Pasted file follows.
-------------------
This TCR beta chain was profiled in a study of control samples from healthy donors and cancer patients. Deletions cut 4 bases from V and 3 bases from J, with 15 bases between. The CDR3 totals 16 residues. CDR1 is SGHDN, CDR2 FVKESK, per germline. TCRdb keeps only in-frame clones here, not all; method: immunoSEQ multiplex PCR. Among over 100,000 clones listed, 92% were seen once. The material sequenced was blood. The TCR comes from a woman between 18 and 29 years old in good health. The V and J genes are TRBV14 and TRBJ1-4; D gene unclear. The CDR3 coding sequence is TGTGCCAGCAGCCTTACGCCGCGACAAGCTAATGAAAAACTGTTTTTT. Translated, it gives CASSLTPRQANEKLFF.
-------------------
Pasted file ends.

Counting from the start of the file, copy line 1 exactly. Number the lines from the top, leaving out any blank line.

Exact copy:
This TCR beta chain was profiled in a study of control samples from healthy donors and cancer patients. Deletions cut 4 bases from V and 3 bases from J, with 15 bases between. The CDR3 totals 16 residues. CDR1 is SGHDN, CDR2 FVKESK, per germline. TCRdb keeps only in-frame clones here, not all; method: immunoSEQ multiplex PCR. Among over 100,000 clones listed, 92% were seen once. The material sequenced was blood. The TCR comes from a woman between 18 and 29 years old in good health. The V and J genes are TRBV14 and TRBJ1-4; D gene unclear. The CDR3 coding sequence is TGTGCCAGCAGCCTTACGCCGCGACAAGCTAATGAAAAACTGTTTTTT. Translated, it gives CASSLTPRQANEKLFF.